“We know 90% of bowel cancer cases can be successfully treated if detected early,” Associate Professor Newstead said.
“But people who receive a positive screen or experience bowel cancer symptoms must receive a timely follow-up colonoscopy, or the opportunity for early detection is lost,” said A/Prof Newstead.
The updated guidelines also recommend people who are in good health, with a life expectancy of more than 10 years should continue regular bowel cancer screening with FIT or colonoscopy through to the age of 75.
For people aged 76 through 85, the decision to be screened should be based on a person’s preferences, life expectancy, overall health, and prior screening history.
With tomorrow marking the beginning of Bowel Cancer Australia’s Bowel Cancer Awareness Month, this ground-breaking announcement provides a timely reminder that Australia’s own guidelines for bowel cancer screening may need to be strengthened.
In October 2017, the NHMRC approved the updated Australian Clinical Practice Guidelines for the Prevention, Early Detection and Management of Colorectal Cancer, which recommend screening for people at average risk of developing bowel cancer begin at age 50-74, and be conducted every 2 years with FIT.
For those with category 1 risk of bowel cancer with one relative with bowel cancer, a practice point reference was included for screening with FIT to be considered every two years from age 45.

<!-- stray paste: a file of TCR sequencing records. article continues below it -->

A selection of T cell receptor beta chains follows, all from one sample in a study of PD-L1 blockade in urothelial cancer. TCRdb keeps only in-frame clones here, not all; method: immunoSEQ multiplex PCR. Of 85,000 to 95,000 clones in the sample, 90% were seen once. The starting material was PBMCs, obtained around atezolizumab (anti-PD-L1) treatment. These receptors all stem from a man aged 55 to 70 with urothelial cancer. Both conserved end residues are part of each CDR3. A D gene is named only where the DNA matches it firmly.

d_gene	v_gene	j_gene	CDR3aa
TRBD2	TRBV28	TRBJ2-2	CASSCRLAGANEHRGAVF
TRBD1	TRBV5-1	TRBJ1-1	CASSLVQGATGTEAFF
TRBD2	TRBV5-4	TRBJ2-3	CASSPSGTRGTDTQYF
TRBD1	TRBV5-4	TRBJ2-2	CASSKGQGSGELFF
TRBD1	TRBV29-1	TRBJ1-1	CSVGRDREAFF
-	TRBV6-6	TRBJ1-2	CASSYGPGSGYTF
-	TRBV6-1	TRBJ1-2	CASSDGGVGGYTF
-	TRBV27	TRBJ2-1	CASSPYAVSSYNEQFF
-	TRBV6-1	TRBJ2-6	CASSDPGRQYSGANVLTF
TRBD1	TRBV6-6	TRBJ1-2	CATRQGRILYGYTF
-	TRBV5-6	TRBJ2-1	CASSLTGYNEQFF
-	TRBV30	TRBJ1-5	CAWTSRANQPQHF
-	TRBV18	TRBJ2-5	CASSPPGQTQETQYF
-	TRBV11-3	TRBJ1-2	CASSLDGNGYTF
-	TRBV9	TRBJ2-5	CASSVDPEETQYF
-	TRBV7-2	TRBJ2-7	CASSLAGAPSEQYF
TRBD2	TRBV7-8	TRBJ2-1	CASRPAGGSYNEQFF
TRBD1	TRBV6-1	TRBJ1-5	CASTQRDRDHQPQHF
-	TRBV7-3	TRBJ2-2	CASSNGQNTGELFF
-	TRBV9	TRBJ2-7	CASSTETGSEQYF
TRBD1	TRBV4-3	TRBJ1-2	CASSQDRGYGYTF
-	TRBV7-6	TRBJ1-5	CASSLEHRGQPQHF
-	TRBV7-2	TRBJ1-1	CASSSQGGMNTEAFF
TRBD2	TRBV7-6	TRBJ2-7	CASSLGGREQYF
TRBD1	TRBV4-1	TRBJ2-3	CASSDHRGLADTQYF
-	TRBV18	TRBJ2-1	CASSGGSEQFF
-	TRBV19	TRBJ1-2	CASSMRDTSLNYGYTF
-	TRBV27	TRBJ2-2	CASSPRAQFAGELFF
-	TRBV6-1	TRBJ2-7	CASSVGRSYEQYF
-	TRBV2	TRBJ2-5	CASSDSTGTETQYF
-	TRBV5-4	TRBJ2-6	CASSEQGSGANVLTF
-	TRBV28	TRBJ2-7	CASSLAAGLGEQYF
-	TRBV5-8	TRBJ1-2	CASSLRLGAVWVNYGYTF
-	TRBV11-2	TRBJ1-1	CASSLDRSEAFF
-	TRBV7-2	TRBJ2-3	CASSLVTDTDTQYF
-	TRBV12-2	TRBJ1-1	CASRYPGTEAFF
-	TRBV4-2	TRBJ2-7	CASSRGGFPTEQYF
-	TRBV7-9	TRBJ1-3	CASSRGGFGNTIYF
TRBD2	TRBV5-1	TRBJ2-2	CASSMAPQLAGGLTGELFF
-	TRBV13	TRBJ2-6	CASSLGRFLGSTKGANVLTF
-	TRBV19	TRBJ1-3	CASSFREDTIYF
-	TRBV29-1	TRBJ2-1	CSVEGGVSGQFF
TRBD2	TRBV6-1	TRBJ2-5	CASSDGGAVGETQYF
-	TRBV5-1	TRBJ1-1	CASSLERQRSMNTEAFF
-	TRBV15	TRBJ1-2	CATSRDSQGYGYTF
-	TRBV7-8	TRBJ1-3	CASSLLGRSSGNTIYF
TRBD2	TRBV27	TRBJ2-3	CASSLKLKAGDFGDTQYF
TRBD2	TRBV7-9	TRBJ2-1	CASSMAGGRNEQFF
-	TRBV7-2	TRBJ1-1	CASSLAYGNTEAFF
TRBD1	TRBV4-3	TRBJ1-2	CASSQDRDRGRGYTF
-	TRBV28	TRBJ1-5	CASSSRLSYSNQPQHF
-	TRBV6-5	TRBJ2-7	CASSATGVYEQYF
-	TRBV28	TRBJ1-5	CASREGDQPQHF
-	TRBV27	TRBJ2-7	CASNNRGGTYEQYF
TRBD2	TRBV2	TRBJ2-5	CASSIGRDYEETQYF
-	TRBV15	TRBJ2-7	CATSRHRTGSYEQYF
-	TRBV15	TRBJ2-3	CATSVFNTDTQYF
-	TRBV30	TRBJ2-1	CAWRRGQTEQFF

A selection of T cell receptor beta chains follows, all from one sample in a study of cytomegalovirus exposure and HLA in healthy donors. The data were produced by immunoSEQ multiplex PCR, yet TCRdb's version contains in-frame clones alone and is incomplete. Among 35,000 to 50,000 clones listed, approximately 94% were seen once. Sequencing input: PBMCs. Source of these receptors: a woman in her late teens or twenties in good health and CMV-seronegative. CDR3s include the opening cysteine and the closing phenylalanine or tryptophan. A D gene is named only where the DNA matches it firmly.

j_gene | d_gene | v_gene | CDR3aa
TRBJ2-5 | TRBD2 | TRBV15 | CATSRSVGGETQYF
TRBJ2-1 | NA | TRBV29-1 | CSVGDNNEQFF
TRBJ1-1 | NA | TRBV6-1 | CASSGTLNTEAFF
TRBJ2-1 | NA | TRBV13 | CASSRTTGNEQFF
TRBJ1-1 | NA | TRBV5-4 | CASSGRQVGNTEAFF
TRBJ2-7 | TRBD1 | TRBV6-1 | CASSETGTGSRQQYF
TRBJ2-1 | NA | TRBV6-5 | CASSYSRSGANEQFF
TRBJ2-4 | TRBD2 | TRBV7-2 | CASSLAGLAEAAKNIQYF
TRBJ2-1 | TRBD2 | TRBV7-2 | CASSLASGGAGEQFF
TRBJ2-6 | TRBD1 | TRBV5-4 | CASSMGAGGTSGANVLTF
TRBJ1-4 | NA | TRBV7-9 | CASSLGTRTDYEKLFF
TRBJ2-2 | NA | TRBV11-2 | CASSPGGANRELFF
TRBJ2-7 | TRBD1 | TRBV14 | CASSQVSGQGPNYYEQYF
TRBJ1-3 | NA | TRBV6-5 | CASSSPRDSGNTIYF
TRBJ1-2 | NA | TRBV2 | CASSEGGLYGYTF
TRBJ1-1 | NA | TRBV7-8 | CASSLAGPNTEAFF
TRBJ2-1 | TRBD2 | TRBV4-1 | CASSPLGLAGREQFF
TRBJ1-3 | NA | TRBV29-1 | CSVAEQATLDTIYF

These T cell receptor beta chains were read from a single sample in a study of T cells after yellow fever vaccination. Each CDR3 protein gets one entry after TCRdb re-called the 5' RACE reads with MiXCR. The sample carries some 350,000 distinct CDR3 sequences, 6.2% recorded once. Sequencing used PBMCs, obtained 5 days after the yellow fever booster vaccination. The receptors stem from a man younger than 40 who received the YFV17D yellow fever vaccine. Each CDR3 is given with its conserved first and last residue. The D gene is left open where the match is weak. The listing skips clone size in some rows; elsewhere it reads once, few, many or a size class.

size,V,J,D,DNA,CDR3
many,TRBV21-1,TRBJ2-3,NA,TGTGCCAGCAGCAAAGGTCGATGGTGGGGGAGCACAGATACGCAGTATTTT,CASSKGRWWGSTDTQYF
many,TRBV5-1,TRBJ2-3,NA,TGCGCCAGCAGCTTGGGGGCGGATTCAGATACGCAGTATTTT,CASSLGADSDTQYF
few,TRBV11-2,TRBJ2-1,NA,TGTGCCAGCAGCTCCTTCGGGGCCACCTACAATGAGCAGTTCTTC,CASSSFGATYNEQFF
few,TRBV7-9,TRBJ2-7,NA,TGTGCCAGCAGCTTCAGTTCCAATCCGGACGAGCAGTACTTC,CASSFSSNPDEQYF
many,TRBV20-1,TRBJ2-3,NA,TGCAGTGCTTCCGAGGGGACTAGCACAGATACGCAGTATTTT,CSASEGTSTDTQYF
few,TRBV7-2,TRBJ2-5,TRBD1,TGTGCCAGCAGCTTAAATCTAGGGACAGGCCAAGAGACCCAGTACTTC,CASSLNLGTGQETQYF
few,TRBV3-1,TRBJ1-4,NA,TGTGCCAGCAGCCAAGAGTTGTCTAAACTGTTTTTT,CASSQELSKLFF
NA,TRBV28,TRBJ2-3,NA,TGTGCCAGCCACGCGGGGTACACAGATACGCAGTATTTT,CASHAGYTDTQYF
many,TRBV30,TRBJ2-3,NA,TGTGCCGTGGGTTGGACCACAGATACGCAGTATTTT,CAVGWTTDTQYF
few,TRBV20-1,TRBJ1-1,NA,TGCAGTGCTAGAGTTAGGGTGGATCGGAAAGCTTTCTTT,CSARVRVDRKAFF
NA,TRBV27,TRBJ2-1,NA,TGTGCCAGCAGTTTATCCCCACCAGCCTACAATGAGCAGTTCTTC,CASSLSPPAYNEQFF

This cautious approach highlights the disparity between Australia and our international counterparts when it comes to taking decisive steps to help save lives from Australia’s sending deadliest cancer.
Bowel Cancer Australia recommends that people participate in screening appropriate to their personal level of risk.
And sadly, bowel cancer rates among those aged 50 and under are rising both in Australia and internationally and there has been a 186% increase in bowel cancer cases in adolescents and young adults (15-24 years) over the past three decades.
Bowel cancer is now the most common cause of cancer death for Australians aged 25–29, while bowel cancer and brain cancer are responsible for the greatest number of cancer deaths for those aged 30-34.
As part of the global Never Too Young Coalition, Bowel Cancer Australia has tirelessly raised awareness that you’re never too young for bowel cancer, the third leading cause of cancer death in the world and second deadliest cancer in Australia, and armed people with the resources and tools to incite change.
Our community of #Never2Young Champions, passionate Australians diagnosed with young-onset bowel cancer and their families, have joined us in vocally championing what matters most to people affected by bowel cancer and empowering them with the tools and knowledge to be advocates for their own health.
We’ve not let up and should be very proud of the achievements of our US counterparts as we continue to advocate for change in Australia. There is still much work to be done.
All Australians need to participate in screening appropriate to their personal level of risk and have access to timely colonoscopy following a positive test.
Bowel Cancer Australia’s mission is to have an everlasting impact on our health future - one where no Australian dies from bowel cancer and all those diagnosed receive the support they need.
We will continue to spread the important ‘Bowel Cancer… You’re Never Too Young’ message through dynamic campaigning that raises awareness and motivates action, and we ask that you join us.